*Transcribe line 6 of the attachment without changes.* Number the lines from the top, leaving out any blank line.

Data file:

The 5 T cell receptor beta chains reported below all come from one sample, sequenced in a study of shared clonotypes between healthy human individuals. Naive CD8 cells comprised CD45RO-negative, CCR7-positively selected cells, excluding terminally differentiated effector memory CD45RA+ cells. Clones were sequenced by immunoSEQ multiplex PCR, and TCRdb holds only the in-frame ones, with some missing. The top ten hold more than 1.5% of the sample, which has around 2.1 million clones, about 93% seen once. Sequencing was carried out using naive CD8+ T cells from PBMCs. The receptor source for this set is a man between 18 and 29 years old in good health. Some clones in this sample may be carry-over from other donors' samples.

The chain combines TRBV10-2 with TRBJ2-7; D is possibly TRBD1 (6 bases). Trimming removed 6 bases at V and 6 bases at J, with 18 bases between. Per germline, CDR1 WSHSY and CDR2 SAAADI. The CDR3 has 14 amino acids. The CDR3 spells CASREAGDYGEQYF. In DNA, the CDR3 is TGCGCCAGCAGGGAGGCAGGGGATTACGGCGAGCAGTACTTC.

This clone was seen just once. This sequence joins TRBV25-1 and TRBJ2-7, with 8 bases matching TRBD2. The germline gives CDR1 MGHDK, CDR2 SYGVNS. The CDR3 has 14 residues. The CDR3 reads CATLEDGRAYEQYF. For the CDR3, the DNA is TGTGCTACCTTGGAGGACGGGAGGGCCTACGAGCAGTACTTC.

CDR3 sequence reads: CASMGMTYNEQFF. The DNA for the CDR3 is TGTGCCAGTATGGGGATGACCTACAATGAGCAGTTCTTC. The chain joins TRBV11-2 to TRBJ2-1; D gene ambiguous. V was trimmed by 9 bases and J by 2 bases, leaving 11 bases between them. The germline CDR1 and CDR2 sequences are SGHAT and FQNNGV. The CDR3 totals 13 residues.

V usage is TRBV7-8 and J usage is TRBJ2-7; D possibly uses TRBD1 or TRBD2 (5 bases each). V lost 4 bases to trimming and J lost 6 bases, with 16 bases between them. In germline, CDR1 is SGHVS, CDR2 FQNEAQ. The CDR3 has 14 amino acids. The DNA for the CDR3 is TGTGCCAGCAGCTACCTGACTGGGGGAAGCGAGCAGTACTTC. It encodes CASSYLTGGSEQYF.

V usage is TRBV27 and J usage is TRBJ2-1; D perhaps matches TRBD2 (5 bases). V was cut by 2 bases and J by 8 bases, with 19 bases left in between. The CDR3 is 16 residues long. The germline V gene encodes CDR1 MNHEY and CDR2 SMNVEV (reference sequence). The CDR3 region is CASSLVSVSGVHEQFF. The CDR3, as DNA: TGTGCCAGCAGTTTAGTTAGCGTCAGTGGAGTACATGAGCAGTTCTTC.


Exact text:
V usage is TRBV27 and J usage is TRBJ2-1; D perhaps matches TRBD2 (5 bases). V was cut by 2 bases and J by 8 bases, with 19 bases left in between. The CDR3 is 16 residues long. The germline V gene encodes CDR1 MNHEY and CDR2 SMNVEV (reference sequence). The CDR3 region is CASSLVSVSGVHEQFF. The CDR3, as DNA: TGTGCCAGCAGTTTAGTTAGCGTCAGTGGAGTACATGAGCAGTTCTTC.